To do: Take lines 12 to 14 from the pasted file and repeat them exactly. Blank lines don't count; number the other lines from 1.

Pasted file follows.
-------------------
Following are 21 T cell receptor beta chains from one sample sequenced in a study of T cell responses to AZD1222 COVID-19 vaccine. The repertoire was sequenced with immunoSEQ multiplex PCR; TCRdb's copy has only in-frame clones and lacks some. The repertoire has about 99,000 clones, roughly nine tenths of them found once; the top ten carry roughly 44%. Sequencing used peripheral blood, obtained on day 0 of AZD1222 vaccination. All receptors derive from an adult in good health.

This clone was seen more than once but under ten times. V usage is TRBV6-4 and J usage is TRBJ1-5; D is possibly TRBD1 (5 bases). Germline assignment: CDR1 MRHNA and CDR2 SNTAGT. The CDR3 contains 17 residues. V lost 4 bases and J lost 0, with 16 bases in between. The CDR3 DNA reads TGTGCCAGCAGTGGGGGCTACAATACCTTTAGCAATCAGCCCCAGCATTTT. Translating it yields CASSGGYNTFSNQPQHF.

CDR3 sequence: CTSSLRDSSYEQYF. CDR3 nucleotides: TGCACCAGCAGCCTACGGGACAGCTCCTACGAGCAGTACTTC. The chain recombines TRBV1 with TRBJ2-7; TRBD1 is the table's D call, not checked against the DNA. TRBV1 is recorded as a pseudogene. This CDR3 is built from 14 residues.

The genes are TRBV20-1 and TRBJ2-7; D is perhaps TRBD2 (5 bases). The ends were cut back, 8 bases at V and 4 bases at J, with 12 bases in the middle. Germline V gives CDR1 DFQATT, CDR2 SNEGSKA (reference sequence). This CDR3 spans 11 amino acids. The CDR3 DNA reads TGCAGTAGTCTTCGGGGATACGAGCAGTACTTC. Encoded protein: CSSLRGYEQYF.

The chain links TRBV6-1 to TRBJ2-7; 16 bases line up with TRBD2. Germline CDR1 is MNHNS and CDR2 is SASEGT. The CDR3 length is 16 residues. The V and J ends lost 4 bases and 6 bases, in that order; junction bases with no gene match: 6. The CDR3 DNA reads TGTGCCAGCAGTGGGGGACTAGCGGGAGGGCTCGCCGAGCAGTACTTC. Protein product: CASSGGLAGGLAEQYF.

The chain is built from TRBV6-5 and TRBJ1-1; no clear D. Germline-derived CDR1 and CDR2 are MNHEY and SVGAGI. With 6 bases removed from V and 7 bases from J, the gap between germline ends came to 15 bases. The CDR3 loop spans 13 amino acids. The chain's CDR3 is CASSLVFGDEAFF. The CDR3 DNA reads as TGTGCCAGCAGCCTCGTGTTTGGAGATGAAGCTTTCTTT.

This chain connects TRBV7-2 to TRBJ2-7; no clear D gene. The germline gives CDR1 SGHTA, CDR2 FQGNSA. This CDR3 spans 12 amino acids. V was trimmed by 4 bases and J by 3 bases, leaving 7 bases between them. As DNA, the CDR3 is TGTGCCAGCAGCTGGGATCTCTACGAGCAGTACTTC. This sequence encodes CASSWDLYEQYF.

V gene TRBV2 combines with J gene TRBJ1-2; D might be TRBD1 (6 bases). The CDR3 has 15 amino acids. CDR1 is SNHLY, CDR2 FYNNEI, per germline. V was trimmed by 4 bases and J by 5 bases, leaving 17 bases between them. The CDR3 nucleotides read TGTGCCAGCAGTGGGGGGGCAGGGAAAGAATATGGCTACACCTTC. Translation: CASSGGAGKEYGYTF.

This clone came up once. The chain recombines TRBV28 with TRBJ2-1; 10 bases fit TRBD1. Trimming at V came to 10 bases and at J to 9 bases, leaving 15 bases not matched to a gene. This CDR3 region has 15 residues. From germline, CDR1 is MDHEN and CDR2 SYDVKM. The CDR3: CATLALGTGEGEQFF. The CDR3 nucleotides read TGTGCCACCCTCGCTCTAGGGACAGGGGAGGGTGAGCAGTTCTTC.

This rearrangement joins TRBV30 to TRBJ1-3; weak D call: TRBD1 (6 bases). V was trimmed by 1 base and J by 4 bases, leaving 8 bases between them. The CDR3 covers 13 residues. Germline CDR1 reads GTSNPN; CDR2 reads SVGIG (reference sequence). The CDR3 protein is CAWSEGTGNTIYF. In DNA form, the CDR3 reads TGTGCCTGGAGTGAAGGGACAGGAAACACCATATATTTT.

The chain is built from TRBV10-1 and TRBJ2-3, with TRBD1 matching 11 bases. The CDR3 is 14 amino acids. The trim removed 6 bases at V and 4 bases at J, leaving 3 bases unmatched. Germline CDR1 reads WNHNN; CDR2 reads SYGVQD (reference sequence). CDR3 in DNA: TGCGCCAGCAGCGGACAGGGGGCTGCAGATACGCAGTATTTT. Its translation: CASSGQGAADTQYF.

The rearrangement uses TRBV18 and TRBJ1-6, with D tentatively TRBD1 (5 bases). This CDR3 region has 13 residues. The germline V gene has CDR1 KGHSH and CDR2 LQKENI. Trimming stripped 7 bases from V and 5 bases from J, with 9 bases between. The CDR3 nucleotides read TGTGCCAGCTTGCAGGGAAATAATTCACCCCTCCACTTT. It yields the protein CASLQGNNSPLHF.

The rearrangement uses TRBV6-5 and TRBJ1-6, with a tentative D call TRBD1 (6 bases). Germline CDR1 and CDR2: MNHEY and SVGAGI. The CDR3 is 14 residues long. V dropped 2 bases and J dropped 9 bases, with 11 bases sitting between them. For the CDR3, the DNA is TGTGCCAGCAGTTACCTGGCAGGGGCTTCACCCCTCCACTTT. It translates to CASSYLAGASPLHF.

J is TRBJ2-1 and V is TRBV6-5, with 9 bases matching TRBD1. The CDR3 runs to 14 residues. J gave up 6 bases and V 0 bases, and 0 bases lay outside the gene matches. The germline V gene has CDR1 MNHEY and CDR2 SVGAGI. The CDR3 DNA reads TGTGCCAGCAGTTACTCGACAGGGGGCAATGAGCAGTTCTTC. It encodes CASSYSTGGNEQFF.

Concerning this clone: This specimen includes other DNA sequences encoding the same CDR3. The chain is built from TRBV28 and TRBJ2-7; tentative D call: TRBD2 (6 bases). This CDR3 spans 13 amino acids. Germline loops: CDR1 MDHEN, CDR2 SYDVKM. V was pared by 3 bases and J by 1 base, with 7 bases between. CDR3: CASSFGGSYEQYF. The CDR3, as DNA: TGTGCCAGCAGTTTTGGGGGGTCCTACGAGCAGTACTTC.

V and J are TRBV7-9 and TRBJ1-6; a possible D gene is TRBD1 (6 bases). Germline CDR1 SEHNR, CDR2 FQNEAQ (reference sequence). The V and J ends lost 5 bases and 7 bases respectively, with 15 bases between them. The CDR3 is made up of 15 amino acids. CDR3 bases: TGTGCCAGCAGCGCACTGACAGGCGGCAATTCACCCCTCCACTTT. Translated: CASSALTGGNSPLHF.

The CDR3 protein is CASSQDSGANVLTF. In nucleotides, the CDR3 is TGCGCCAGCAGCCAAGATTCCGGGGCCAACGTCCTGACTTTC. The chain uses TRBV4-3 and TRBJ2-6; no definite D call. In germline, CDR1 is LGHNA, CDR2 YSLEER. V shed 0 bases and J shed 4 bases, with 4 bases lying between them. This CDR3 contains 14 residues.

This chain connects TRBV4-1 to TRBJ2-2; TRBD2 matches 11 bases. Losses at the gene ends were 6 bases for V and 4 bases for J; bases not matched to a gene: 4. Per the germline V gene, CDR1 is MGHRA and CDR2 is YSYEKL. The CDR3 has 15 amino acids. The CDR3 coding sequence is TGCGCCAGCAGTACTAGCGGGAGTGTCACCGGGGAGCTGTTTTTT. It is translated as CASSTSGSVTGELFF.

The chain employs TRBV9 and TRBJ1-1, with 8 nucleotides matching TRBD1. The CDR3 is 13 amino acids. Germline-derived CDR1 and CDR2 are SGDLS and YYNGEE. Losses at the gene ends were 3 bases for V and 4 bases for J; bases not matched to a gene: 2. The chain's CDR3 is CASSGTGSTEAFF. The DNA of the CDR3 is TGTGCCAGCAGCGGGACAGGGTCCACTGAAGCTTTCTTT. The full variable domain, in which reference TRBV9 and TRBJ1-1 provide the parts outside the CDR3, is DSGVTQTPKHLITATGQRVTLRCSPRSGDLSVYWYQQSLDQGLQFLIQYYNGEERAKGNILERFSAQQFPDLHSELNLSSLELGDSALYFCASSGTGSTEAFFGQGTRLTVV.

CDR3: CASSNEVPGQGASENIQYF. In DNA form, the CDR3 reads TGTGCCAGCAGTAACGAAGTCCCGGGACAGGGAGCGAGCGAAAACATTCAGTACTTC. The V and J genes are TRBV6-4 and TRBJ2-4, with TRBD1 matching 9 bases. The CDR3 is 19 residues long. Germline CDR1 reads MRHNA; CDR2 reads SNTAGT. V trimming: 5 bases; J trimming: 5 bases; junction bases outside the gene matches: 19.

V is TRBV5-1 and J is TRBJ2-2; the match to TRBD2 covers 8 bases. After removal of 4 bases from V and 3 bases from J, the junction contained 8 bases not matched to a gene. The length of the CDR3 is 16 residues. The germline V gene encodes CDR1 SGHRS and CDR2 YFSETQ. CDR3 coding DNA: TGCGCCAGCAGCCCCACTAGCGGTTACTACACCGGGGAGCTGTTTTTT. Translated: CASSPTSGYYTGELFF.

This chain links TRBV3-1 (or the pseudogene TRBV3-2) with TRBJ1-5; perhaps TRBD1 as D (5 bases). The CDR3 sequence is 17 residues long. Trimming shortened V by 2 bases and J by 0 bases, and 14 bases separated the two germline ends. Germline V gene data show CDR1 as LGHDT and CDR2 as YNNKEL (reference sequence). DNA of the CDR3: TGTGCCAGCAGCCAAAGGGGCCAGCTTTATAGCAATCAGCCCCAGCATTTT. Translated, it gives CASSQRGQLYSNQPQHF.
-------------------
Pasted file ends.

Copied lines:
The rearrangement uses TRBV18 and TRBJ1-6, with D tentatively TRBD1 (5 bases). This CDR3 region has 13 residues. The germline V gene has CDR1 KGHSH and CDR2 LQKENI. Trimming stripped 7 bases from V and 5 bases from J, with 9 bases between. The CDR3 nucleotides read TGTGCCAGCTTGCAGGGAAATAATTCACCCCTCCACTTT. It yields the protein CASLQGNNSPLHF.

The rearrangement uses TRBV6-5 and TRBJ1-6, with a tentative D call TRBD1 (6 bases). Germline CDR1 and CDR2: MNHEY and SVGAGI. The CDR3 is 14 residues long. V dropped 2 bases and J dropped 9 bases, with 11 bases sitting between them. For the CDR3, the DNA is TGTGCCAGCAGTTACCTGGCAGGGGCTTCACCCCTCCACTTT. It translates to CASSYLAGASPLHF.

J is TRBJ2-1 and V is TRBV6-5, with 9 bases matching TRBD1. The CDR3 runs to 14 residues. J gave up 6 bases and V 0 bases, and 0 bases lay outside the gene matches. The germline V gene has CDR1 MNHEY and CDR2 SVGAGI. The CDR3 DNA reads TGTGCCAGCAGTTACTCGACAGGGGGCAATGAGCAGTTCTTC. It encodes CASSYSTGGNEQFF.